Natural Home Remedies for Glaucoma

Glaucoma is an eye condition that damages the optic nerve and decreases peripheral vision gradually.

Image of a tunnel with an eyeball in the center

If you do not have your vision checked, you may not know until damage has already occurred that you are at risk. A known risk factor is high intra-ocular pressure, but glaucoma can exist with normal pressure as well. Alternatively, some with high pressure do not have glaucoma.


  • At first, one will be asymptomatic
  • After damage begins, one will lose peripheral vision.
  • When the pressure in the eye is severe you may have:
  • As the field of vision narrows, people may miss objects to the side as well as above and below. This can cause trips off curbs, bumping your head into obstacles overhead. Others will surprise you when they enter your field of vision because they are already very close when they appear from the side.


Eye drops of varying kinds are prescribed for glaucoma. They are designed to manipulate the fluid output in your eyes. The goal is to reduce pressure, but to stop the flow of aqueous humor is to stop the transportation of oxygen and nutrients to the eye. There are side effects to every single one of them. In the prostaglandin class of drops, the side effects may be negligible compared to losing vision. Other classes of medications may cause damage to heart and lungs, et. There are also surgeries with varying levels of success. You will want to do careful research into the drugs and procedures that are recommended to you so you can make a wise choice.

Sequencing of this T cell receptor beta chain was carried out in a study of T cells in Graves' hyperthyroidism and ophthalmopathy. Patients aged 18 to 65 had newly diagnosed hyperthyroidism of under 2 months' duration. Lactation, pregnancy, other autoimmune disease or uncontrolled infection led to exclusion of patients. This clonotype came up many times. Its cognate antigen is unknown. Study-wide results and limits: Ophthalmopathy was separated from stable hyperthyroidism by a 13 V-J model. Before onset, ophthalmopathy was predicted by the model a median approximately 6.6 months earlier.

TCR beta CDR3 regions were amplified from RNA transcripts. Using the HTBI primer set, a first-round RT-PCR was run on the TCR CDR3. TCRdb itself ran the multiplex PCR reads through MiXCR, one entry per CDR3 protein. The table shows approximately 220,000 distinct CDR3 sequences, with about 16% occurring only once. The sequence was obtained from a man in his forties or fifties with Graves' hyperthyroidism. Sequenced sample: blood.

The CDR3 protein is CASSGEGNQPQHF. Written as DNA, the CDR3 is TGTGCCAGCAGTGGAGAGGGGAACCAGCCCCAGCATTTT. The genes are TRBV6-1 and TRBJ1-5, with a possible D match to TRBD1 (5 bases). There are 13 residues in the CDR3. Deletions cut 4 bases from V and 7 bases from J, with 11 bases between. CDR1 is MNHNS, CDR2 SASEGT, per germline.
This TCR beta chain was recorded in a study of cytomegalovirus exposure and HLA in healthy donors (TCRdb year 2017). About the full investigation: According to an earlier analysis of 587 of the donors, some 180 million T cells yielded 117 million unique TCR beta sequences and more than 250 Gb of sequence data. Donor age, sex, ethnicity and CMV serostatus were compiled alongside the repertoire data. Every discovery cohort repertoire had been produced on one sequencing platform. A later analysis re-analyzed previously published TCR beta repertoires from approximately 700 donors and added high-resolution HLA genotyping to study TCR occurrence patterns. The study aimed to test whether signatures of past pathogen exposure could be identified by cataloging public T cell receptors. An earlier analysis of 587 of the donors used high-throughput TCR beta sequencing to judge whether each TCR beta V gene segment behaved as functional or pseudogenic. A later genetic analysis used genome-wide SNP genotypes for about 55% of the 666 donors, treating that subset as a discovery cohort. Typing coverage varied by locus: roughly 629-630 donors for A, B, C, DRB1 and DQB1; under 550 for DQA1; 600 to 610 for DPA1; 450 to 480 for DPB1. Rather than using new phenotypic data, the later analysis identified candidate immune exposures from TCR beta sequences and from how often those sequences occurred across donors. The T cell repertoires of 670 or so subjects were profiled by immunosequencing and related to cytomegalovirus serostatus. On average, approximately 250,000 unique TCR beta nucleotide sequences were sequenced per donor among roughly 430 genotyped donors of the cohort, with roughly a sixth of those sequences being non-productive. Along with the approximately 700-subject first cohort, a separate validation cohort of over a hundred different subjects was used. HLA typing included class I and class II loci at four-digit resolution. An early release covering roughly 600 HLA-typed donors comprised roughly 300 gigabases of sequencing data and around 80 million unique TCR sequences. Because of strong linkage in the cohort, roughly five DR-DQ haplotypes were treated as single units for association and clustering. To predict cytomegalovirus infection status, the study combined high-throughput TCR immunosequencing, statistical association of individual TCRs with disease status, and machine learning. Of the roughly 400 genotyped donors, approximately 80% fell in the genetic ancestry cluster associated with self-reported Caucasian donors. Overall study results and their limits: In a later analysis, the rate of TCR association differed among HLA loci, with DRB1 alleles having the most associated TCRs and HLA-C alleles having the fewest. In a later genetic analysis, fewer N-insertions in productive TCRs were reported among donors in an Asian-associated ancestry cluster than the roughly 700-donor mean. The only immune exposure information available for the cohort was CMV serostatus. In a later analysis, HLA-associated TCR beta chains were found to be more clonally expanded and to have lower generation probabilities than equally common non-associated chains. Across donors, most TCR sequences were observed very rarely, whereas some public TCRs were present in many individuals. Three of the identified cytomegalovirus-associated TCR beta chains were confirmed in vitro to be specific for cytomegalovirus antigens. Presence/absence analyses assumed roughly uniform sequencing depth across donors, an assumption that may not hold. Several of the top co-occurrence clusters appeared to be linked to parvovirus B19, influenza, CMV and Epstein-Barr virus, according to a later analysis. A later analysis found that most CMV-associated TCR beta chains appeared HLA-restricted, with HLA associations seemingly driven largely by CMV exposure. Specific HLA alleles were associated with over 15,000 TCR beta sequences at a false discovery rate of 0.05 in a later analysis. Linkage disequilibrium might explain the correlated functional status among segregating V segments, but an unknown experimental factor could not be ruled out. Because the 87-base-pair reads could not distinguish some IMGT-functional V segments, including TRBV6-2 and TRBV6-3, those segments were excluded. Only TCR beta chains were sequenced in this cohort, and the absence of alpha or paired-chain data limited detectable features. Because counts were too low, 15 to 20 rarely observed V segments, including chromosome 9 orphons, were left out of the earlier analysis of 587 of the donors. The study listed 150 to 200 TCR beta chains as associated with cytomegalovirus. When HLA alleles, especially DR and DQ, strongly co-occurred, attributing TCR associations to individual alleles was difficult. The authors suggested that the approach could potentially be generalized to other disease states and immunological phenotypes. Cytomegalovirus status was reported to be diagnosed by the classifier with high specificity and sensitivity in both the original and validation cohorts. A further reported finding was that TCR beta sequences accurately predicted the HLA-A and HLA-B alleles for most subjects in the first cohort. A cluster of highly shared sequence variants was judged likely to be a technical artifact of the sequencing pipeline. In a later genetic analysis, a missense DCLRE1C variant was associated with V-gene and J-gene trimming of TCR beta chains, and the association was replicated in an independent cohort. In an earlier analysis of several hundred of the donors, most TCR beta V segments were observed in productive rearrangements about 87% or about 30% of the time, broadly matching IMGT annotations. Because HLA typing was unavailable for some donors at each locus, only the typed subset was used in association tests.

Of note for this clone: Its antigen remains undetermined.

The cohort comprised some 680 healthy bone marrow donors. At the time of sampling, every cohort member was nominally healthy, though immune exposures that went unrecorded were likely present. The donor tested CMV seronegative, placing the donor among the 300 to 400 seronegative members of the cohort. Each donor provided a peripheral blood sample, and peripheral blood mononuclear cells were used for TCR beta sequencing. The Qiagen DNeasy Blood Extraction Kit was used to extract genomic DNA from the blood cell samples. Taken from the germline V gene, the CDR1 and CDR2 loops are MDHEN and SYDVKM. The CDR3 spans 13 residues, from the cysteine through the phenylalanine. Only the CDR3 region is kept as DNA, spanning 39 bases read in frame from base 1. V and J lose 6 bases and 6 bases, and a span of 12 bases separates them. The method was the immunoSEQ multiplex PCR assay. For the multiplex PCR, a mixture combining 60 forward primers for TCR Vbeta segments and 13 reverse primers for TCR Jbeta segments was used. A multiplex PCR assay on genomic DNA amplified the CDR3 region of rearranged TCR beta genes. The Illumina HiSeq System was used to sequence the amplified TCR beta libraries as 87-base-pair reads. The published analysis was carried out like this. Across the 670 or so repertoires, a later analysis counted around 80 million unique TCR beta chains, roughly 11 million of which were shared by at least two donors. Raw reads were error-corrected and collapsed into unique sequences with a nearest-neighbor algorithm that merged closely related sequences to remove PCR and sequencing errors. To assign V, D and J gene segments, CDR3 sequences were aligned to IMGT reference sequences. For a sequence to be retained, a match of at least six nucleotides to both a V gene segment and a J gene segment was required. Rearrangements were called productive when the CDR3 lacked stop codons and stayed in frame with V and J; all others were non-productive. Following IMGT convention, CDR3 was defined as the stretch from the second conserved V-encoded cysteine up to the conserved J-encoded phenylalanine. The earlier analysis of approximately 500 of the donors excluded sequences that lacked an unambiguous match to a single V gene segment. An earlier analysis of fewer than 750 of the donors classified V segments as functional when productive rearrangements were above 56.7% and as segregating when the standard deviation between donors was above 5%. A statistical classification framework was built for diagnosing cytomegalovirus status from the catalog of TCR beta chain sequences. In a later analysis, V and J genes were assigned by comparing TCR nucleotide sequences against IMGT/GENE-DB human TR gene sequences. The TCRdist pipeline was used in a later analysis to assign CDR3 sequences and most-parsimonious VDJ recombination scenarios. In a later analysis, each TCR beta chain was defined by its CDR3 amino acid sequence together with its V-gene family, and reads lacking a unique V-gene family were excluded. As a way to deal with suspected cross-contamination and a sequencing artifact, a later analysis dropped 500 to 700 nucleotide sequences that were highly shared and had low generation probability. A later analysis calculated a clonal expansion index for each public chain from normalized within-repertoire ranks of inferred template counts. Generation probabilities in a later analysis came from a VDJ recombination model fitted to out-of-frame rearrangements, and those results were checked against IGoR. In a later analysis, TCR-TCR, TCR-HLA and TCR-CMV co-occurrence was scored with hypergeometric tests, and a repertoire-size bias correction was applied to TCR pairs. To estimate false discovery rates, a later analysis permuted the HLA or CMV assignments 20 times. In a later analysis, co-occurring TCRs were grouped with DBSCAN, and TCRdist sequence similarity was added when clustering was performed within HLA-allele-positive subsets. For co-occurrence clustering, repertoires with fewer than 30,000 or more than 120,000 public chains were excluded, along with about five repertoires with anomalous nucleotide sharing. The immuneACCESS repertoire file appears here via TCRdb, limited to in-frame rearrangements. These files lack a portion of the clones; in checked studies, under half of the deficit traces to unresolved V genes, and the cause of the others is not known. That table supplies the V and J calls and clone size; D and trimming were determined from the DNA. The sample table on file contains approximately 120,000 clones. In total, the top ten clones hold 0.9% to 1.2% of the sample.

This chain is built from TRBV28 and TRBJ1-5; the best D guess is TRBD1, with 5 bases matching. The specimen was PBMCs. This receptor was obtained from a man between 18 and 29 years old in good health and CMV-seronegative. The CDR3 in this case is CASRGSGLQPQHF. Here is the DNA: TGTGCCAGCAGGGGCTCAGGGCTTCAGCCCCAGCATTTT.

There is no medical cure and there are no miracle cures claimed with home treatment. With medical treatment, however, vision loss can be slowed or stopped.


The substances and suggestions here are offered to you for further research.


A healthy immune system is always the first line of defense against disease and disorder. To promote a healthy immune system, it is important to eat a balanced diet, with as much variety as you can manage, with lots of whole, fresh vegetables and fruits, quality protein and healthy sources of monounsaturated fat. The Zone is an excellent starting point.


  • Bone broth
  • Lutein-rich foods
  • Omega 3-rich foods
  • Flavanol-rich foods
  • High antioxidant foods
  • Retinol-rich foods (milk, liver, cheese, butter)
  • Leafy greens
  • Cabbages
  • Carrots
  • Fruits
  • Peaches
  • Apricots
  • Sweet potatoes
  • Mangoes
  • Indian gooseberry
  • Guava
  • Pumpkin
  • Papaya
  • Tomato
  • Strawberry
  • Bananas
  • Flaxseed


  • Alcohol lowers pressure temporarily but regular use is associated with higher pressure
  • Caffeine raises intra-ocular pressure temporarily.
  • Drinking large amounts of water at once can raise eye pressure.
  • Excessive salt
  • Smoking increases risk; nicotine is an optic nerve toxin. If you smoke, consider a B12 supplement.
  • Exposure to chemicals


  • Bilberry
  • Green tea and black tea for prevention but avoid caffeine if you already have glaucoma.


  • Bilberry
  • Calarbar Bean
  • Coleus Forskohlii
  • Curcumin
  • Gingko biloba
  • Rose hip juice
  • Triphala churna


Essential oils can be administered via a diffuser for inhalation, administered topically in a carrier oil like coconut on the skin, or undiluted drops can be added to a hot bath or compress. Don’t put oils directly in your eyes unless you find specific and reliable information that it is safe for a specific oil.

  • Clove with lemon
  • Cypress
  • Evening primrose
  • Eyebright
  • Frankincense–Someone reported lowered pressure from putting a drop of this oil in the palm of your hand and placing that over the affected eye; be sure not to get any oil in your eye if you try this;
  • Glaucoma essential oil recipes online
  • Helichrysum
  • Hemp or hemp oil
  • Lemongrass